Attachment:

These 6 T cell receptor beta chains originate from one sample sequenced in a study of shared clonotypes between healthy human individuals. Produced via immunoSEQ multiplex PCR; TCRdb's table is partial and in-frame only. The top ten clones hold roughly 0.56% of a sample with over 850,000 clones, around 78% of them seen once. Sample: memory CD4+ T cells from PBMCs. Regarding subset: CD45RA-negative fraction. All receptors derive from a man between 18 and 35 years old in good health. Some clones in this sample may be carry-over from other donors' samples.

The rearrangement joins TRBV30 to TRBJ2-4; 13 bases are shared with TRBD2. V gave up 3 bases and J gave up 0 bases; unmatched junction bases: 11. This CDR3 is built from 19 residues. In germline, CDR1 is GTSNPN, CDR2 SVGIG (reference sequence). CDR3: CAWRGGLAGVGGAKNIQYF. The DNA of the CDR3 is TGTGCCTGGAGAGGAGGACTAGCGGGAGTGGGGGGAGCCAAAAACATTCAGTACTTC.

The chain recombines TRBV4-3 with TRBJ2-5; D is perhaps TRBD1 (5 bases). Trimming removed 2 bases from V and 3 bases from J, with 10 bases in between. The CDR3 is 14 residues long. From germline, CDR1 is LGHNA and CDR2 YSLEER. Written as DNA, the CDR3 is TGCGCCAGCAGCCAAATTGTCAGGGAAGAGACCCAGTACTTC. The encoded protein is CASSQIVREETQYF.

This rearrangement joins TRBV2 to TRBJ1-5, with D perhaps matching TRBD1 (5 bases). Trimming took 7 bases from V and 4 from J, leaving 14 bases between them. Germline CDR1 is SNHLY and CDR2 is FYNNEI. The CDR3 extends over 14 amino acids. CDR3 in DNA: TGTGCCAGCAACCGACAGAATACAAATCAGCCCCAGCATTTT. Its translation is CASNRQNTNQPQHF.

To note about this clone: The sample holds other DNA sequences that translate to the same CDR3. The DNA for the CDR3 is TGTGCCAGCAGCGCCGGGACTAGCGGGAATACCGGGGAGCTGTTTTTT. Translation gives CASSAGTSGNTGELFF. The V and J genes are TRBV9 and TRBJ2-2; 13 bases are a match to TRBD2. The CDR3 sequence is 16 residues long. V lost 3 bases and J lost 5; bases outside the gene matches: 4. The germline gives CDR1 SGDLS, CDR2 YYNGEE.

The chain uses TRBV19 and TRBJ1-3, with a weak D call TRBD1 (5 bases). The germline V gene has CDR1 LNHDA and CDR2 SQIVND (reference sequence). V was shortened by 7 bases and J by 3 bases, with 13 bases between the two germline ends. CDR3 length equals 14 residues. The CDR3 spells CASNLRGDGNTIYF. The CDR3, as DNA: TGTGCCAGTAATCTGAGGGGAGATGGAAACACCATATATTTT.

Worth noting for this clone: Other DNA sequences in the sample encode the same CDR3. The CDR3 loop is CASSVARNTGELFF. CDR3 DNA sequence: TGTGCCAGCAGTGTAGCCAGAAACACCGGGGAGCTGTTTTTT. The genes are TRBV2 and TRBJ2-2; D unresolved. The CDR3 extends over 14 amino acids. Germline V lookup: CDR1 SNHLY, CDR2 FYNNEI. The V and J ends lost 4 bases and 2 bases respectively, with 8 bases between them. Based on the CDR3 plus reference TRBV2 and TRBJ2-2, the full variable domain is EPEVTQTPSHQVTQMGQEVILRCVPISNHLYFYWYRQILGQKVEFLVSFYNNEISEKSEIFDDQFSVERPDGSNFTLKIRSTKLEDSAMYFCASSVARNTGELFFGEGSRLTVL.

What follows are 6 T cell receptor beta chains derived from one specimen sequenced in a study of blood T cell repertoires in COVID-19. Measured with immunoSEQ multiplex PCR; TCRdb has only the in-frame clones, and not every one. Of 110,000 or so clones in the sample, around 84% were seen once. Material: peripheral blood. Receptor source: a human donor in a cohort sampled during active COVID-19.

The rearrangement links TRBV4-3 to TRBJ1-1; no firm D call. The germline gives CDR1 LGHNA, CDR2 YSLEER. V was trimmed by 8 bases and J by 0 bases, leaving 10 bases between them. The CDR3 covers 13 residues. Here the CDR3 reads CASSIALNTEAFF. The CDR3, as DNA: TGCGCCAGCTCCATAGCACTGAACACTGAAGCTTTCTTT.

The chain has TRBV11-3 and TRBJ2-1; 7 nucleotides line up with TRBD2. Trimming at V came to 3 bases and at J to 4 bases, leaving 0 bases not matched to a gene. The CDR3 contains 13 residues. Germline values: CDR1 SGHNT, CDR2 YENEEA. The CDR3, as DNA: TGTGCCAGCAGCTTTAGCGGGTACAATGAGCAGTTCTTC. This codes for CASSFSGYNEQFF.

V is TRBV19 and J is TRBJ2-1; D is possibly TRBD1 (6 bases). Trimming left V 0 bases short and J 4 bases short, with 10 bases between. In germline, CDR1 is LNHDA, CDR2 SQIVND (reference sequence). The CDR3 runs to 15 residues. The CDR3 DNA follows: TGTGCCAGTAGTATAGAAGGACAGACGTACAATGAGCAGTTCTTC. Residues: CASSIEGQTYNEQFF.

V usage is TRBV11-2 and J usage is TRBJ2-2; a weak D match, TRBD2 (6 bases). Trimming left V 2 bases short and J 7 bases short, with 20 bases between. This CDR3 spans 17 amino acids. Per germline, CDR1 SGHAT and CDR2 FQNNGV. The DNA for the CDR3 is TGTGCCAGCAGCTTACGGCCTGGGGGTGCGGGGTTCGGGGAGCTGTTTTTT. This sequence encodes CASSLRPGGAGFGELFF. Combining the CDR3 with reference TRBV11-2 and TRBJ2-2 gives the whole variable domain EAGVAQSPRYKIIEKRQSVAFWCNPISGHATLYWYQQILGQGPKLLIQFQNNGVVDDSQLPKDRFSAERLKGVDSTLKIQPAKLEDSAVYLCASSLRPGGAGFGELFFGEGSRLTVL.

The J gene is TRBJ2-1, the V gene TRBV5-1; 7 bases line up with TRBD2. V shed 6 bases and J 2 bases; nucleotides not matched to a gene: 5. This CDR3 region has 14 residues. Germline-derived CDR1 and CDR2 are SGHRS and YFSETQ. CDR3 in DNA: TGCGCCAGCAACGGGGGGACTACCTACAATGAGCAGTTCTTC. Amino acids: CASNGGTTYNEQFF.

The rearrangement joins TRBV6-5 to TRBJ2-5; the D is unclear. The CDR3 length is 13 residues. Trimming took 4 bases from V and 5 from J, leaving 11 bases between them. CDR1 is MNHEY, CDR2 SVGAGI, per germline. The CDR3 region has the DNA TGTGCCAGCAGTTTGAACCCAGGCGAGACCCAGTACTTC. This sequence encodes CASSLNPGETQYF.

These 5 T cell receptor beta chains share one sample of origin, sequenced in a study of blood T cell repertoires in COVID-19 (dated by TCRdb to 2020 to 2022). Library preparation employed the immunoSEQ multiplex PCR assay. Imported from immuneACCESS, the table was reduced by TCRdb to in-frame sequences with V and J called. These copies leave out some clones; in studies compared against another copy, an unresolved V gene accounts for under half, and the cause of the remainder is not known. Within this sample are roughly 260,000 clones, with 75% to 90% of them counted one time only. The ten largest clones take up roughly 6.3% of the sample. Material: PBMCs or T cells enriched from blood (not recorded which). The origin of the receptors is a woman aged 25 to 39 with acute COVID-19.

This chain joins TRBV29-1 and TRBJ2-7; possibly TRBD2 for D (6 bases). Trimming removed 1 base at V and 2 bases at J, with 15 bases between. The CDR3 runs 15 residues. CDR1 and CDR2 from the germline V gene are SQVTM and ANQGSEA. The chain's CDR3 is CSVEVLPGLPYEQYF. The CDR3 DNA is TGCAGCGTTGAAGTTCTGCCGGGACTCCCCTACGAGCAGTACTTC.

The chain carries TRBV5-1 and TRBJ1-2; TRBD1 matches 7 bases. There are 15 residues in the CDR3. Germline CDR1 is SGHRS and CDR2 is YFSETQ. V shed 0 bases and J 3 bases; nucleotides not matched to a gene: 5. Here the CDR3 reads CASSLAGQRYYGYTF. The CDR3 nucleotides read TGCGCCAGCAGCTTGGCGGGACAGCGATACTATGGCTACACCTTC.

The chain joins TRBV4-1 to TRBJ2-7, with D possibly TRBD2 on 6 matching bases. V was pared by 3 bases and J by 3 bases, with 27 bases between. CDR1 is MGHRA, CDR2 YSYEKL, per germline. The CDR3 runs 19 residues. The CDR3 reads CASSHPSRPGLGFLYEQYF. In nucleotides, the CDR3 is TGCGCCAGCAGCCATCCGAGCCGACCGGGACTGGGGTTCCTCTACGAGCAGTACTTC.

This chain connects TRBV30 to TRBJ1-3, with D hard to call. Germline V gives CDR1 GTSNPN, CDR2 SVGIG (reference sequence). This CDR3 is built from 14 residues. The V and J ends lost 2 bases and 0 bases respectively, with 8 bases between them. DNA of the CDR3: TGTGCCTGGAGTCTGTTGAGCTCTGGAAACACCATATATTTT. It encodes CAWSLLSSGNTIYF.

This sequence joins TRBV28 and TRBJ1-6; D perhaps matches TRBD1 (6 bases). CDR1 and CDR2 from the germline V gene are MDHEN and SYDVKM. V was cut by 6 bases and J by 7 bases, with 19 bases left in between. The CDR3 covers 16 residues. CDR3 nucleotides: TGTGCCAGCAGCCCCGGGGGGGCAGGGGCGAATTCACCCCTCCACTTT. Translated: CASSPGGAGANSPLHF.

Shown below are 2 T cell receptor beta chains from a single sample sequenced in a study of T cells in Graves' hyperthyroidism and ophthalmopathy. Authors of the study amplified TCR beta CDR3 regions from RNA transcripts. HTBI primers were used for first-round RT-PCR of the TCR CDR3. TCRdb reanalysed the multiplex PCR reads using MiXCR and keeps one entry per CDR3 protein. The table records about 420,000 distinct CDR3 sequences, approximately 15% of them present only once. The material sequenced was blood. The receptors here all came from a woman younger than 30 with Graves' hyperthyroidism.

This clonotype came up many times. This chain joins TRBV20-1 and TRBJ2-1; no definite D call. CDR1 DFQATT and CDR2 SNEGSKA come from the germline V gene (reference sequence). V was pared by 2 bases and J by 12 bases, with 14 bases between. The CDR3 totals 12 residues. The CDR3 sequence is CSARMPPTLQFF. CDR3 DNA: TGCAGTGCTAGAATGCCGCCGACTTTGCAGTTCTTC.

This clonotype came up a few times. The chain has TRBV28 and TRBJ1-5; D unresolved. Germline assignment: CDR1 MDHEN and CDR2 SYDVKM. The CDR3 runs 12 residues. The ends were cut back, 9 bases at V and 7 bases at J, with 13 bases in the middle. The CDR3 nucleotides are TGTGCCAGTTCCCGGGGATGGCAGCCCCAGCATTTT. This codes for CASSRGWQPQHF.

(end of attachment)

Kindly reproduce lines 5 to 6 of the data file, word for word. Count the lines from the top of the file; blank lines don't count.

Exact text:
To note about this clone: The sample holds other DNA sequences that translate to the same CDR3. The DNA for the CDR3 is TGTGCCAGCAGCGCCGGGACTAGCGGGAATACCGGGGAGCTGTTTTTT. Translation gives CASSAGTSGNTGELFF. The V and J genes are TRBV9 and TRBJ2-2; 13 bases are a match to TRBD2. The CDR3 sequence is 16 residues long. V lost 3 bases and J lost 5; bases outside the gene matches: 4. The germline gives CDR1 SGDLS, CDR2 YYNGEE.

The chain uses TRBV19 and TRBJ1-3, with a weak D call TRBD1 (5 bases). The germline V gene has CDR1 LNHDA and CDR2 SQIVND (reference sequence). V was shortened by 7 bases and J by 3 bases, with 13 bases between the two germline ends. CDR3 length equals 14 residues. The CDR3 spells CASNLRGDGNTIYF. The CDR3, as DNA: TGTGCCAGTAATCTGAGGGGAGATGGAAACACCATATATTTT.